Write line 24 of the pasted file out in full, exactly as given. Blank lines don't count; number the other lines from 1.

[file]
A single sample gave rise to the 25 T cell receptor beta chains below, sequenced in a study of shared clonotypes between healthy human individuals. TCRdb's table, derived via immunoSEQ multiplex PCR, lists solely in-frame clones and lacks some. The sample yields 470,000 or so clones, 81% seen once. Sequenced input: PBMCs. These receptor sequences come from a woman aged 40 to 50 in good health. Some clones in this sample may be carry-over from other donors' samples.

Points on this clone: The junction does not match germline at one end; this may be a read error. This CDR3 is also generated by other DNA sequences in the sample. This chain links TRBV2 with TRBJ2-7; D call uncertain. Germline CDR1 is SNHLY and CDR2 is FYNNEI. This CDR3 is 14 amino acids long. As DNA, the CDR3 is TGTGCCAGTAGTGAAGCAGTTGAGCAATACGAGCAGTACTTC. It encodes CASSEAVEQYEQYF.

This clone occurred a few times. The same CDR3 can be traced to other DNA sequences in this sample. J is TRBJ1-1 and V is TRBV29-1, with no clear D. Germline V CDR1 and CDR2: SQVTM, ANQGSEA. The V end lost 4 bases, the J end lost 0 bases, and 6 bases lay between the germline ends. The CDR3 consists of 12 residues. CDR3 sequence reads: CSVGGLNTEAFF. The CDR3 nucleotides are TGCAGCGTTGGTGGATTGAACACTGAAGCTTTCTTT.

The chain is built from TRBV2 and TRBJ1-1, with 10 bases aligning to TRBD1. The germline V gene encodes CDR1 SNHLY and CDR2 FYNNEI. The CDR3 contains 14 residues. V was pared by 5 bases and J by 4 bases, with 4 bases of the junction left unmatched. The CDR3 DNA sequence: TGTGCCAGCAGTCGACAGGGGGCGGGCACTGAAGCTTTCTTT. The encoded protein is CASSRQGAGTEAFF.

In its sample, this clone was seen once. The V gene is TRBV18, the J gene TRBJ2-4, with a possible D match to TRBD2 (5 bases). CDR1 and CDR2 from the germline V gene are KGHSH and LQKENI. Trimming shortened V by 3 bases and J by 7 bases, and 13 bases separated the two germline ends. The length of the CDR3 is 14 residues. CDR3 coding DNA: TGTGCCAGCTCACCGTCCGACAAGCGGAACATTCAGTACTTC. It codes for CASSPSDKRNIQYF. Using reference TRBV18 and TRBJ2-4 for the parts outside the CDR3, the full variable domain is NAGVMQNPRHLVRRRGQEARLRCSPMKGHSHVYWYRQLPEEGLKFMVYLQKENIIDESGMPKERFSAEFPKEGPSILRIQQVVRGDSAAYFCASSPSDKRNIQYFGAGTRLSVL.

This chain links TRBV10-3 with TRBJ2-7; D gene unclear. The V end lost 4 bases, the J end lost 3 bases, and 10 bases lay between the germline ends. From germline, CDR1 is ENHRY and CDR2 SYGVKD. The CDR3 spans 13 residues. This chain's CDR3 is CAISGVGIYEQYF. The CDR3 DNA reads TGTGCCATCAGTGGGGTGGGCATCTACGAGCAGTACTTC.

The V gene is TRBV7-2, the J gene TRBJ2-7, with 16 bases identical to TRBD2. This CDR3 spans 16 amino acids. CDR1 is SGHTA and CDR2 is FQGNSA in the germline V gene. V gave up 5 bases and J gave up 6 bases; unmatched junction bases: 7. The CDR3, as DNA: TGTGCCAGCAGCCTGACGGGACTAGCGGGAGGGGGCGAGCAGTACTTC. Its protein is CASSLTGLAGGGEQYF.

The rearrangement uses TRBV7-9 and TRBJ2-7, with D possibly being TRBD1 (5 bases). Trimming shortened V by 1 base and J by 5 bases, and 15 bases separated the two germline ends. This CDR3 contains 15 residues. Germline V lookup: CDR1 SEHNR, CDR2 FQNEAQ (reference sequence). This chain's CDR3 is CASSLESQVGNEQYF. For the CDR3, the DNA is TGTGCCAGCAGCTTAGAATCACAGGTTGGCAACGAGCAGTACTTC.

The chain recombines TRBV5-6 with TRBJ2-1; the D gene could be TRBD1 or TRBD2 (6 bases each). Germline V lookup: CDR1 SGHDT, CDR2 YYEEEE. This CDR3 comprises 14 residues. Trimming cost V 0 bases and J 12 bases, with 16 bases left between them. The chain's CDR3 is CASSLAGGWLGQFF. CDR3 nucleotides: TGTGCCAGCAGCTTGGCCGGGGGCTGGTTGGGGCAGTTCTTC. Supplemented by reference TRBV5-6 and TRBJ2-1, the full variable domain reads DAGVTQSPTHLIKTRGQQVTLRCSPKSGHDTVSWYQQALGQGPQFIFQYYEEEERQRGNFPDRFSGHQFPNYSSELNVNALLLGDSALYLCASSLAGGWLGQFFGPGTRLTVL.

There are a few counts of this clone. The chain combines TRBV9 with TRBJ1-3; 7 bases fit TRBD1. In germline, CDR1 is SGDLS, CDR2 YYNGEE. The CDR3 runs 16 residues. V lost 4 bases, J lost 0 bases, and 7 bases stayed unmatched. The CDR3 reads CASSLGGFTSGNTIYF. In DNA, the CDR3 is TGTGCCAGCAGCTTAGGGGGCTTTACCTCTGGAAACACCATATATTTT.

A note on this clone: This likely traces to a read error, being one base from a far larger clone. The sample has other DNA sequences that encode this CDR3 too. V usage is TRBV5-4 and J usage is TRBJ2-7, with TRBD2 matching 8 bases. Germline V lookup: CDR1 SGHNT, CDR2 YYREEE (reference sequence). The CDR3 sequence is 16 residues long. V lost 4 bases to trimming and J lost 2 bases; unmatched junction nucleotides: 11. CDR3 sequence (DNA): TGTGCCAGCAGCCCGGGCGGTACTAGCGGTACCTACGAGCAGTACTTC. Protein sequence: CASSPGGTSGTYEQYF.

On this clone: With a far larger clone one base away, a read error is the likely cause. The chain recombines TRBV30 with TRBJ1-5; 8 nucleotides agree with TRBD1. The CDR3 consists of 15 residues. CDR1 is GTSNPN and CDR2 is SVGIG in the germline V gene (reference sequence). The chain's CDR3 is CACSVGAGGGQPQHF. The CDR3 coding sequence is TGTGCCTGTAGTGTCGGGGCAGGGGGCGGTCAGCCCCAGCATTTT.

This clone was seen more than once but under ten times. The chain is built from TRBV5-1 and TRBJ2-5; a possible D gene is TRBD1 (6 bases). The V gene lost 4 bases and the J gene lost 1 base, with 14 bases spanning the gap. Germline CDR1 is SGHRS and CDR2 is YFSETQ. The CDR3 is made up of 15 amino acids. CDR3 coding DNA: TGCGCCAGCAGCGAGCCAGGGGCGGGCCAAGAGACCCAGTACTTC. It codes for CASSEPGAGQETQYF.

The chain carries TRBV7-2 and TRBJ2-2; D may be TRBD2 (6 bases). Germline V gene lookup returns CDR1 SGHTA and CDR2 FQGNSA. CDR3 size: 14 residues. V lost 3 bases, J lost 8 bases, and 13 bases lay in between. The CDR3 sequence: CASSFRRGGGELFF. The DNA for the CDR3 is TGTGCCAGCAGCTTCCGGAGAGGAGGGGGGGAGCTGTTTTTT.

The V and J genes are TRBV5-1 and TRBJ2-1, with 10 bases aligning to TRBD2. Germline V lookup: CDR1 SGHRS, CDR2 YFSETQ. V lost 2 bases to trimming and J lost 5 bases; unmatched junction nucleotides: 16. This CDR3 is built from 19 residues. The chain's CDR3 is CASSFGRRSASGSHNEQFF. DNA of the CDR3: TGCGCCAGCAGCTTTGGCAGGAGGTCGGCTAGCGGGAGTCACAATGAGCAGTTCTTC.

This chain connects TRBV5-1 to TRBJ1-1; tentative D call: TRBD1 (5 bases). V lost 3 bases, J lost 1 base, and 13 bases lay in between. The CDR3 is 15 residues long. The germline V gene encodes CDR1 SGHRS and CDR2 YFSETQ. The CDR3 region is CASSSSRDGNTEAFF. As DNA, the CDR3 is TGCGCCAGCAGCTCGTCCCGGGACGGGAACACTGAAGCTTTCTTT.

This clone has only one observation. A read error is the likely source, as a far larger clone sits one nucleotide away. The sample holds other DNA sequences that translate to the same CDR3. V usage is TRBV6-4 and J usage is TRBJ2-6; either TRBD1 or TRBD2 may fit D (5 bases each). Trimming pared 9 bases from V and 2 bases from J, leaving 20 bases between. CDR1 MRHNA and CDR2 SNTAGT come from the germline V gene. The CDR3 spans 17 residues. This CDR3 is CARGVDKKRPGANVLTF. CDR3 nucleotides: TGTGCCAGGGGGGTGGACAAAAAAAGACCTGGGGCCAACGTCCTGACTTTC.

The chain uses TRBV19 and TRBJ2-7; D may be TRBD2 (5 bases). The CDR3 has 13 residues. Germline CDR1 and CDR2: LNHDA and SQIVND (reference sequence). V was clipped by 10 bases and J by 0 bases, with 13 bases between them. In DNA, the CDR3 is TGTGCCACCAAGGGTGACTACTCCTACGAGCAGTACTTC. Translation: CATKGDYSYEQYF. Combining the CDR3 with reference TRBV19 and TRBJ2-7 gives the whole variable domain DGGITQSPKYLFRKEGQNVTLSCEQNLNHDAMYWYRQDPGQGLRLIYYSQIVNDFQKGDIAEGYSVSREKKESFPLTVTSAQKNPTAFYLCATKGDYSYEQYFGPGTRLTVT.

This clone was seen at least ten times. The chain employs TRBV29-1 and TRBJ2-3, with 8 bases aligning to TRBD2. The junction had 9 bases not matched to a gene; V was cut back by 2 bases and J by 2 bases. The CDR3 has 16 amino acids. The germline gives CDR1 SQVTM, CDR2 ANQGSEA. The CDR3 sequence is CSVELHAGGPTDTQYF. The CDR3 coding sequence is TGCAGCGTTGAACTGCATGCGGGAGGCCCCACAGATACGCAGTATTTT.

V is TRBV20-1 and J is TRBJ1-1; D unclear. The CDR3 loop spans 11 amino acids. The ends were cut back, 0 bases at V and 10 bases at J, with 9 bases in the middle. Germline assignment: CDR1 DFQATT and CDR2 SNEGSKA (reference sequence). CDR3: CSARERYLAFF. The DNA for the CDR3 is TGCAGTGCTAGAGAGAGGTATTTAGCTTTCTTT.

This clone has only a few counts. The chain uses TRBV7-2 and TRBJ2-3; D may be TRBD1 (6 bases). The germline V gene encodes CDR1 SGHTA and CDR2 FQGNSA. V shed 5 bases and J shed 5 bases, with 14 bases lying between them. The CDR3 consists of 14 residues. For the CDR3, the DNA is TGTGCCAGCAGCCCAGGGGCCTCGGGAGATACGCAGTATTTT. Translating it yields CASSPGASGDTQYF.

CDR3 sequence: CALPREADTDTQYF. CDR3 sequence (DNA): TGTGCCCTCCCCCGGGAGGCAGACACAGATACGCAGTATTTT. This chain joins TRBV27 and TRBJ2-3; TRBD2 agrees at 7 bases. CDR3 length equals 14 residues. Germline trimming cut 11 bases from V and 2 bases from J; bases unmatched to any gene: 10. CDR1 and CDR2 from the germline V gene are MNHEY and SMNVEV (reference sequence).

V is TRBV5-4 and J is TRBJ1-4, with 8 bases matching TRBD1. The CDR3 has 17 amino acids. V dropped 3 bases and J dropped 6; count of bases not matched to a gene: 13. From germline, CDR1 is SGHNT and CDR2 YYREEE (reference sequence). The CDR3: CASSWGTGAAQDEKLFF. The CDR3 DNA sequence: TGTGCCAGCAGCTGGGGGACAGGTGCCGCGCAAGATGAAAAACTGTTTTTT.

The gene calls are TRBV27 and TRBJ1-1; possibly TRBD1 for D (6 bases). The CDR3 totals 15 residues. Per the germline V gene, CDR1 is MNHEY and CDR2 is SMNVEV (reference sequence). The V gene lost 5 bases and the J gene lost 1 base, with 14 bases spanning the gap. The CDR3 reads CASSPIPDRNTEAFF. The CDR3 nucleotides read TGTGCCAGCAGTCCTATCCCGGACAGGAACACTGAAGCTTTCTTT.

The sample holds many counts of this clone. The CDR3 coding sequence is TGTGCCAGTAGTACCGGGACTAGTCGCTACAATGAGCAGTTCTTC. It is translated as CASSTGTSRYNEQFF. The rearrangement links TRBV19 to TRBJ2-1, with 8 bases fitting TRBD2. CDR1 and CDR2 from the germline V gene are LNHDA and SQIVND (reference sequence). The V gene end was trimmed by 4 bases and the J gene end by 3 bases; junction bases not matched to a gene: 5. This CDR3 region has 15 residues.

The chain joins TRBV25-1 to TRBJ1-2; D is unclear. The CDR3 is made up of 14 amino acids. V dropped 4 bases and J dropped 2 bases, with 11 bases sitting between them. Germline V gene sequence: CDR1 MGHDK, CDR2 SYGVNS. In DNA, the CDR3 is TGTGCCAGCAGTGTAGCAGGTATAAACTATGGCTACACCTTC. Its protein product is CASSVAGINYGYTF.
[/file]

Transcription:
The gene calls are TRBV27 and TRBJ1-1; possibly TRBD1 for D (6 bases). The CDR3 totals 15 residues. Per the germline V gene, CDR1 is MNHEY and CDR2 is SMNVEV (reference sequence). The V gene lost 5 bases and the J gene lost 1 base, with 14 bases spanning the gap. The CDR3 reads CASSPIPDRNTEAFF. The CDR3 nucleotides read TGTGCCAGCAGTCCTATCCCGGACAGGAACACTGAAGCTTTCTTT.